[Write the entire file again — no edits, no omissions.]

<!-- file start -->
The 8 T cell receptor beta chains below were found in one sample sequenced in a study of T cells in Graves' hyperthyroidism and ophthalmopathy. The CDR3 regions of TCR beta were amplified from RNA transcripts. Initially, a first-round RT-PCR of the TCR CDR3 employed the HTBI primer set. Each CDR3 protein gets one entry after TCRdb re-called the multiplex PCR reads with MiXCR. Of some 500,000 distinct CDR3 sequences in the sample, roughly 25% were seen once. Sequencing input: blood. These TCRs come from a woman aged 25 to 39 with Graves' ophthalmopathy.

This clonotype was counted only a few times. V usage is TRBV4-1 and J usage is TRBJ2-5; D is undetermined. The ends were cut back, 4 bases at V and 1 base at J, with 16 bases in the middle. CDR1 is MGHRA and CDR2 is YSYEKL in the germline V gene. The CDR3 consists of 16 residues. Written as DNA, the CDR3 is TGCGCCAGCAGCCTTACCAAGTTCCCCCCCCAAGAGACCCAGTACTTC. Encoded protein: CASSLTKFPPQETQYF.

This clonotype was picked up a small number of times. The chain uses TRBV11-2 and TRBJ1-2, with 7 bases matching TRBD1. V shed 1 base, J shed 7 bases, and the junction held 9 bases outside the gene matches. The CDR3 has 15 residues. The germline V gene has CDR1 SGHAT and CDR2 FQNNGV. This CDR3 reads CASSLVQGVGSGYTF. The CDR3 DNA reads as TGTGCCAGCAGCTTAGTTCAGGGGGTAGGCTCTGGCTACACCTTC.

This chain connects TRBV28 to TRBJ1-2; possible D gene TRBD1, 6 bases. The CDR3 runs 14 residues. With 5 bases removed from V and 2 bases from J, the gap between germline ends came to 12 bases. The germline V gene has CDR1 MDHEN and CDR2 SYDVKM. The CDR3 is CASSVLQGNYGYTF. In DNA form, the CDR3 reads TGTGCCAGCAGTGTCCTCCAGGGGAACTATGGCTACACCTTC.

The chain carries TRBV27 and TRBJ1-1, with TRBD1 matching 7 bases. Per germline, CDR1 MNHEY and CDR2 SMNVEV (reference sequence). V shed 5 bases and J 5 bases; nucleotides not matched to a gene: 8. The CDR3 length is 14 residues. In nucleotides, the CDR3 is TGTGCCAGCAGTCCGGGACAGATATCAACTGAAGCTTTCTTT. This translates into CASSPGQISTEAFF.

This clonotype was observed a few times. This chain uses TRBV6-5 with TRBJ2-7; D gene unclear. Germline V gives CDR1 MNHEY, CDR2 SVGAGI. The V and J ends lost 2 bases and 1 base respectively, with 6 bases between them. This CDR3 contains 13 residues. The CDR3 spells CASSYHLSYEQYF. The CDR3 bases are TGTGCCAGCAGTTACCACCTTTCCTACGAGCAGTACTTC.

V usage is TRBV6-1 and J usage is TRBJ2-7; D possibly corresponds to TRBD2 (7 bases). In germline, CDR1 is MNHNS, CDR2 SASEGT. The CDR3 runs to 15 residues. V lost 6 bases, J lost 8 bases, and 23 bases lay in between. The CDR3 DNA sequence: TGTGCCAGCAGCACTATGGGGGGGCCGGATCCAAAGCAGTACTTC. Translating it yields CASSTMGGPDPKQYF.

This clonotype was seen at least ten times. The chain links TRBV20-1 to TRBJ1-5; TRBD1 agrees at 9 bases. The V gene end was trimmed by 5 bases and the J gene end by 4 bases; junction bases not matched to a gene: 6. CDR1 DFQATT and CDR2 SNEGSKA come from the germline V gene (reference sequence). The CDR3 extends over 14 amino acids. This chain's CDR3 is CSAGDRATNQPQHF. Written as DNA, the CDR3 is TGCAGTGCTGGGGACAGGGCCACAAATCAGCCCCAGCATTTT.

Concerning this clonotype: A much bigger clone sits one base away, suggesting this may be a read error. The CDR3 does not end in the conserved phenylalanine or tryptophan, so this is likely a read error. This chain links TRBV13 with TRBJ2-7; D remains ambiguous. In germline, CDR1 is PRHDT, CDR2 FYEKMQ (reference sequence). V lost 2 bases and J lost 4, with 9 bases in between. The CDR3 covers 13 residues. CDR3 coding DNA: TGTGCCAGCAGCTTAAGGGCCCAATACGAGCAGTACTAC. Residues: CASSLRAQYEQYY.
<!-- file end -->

The 8 T cell receptor beta chains below were found in one sample sequenced in a study of T cells in Graves' hyperthyroidism and ophthalmopathy. The CDR3 regions of TCR beta were amplified from RNA transcripts. Initially, a first-round RT-PCR of the TCR CDR3 employed the HTBI primer set. Each CDR3 protein gets one entry after TCRdb re-called the multiplex PCR reads with MiXCR. Of some 500,000 distinct CDR3 sequences in the sample, roughly 25% were seen once. Sequencing input: blood. These TCRs come from a woman aged 25 to 39 with Graves' ophthalmopathy.

This clonotype was counted only a few times. V usage is TRBV4-1 and J usage is TRBJ2-5; D is undetermined. The ends were cut back, 4 bases at V and 1 base at J, with 16 bases in the middle. CDR1 is MGHRA and CDR2 is YSYEKL in the germline V gene. The CDR3 consists of 16 residues. Written as DNA, the CDR3 is TGCGCCAGCAGCCTTACCAAGTTCCCCCCCCAAGAGACCCAGTACTTC. Encoded protein: CASSLTKFPPQETQYF.

This clonotype was picked up a small number of times. The chain uses TRBV11-2 and TRBJ1-2, with 7 bases matching TRBD1. V shed 1 base, J shed 7 bases, and the junction held 9 bases outside the gene matches. The CDR3 has 15 residues. The germline V gene has CDR1 SGHAT and CDR2 FQNNGV. This CDR3 reads CASSLVQGVGSGYTF. The CDR3 DNA reads as TGTGCCAGCAGCTTAGTTCAGGGGGTAGGCTCTGGCTACACCTTC.

This chain connects TRBV28 to TRBJ1-2; possible D gene TRBD1, 6 bases. The CDR3 runs 14 residues. With 5 bases removed from V and 2 bases from J, the gap between germline ends came to 12 bases. The germline V gene has CDR1 MDHEN and CDR2 SYDVKM. The CDR3 is CASSVLQGNYGYTF. In DNA form, the CDR3 reads TGTGCCAGCAGTGTCCTCCAGGGGAACTATGGCTACACCTTC.

The chain carries TRBV27 and TRBJ1-1, with TRBD1 matching 7 bases. Per germline, CDR1 MNHEY and CDR2 SMNVEV (reference sequence). V shed 5 bases and J 5 bases; nucleotides not matched to a gene: 8. The CDR3 length is 14 residues. In nucleotides, the CDR3 is TGTGCCAGCAGTCCGGGACAGATATCAACTGAAGCTTTCTTT. This translates into CASSPGQISTEAFF.

This clonotype was observed a few times. This chain uses TRBV6-5 with TRBJ2-7; D gene unclear. Germline V gives CDR1 MNHEY, CDR2 SVGAGI. The V and J ends lost 2 bases and 1 base respectively, with 6 bases between them. This CDR3 contains 13 residues. The CDR3 spells CASSYHLSYEQYF. The CDR3 bases are TGTGCCAGCAGTTACCACCTTTCCTACGAGCAGTACTTC.

V usage is TRBV6-1 and J usage is TRBJ2-7; D possibly corresponds to TRBD2 (7 bases). In germline, CDR1 is MNHNS, CDR2 SASEGT. The CDR3 runs to 15 residues. V lost 6 bases, J lost 8 bases, and 23 bases lay in between. The CDR3 DNA sequence: TGTGCCAGCAGCACTATGGGGGGGCCGGATCCAAAGCAGTACTTC. Translating it yields CASSTMGGPDPKQYF.

This clonotype was seen at least ten times. The chain links TRBV20-1 to TRBJ1-5; TRBD1 agrees at 9 bases. The V gene end was trimmed by 5 bases and the J gene end by 4 bases; junction bases not matched to a gene: 6. CDR1 DFQATT and CDR2 SNEGSKA come from the germline V gene (reference sequence). The CDR3 extends over 14 amino acids. This chain's CDR3 is CSAGDRATNQPQHF. Written as DNA, the CDR3 is TGCAGTGCTGGGGACAGGGCCACAAATCAGCCCCAGCATTTT.

Concerning this clonotype: A much bigger clone sits one base away, suggesting this may be a read error. The CDR3 does not end in the conserved phenylalanine or tryptophan, so this is likely a read error. This chain links TRBV13 with TRBJ2-7; D remains ambiguous. In germline, CDR1 is PRHDT, CDR2 FYEKMQ (reference sequence). V lost 2 bases and J lost 4, with 9 bases in between. The CDR3 covers 13 residues. CDR3 coding DNA: TGTGCCAGCAGCTTAAGGGCCCAATACGAGCAGTACTAC. Residues: CASSLRAQYEQYY.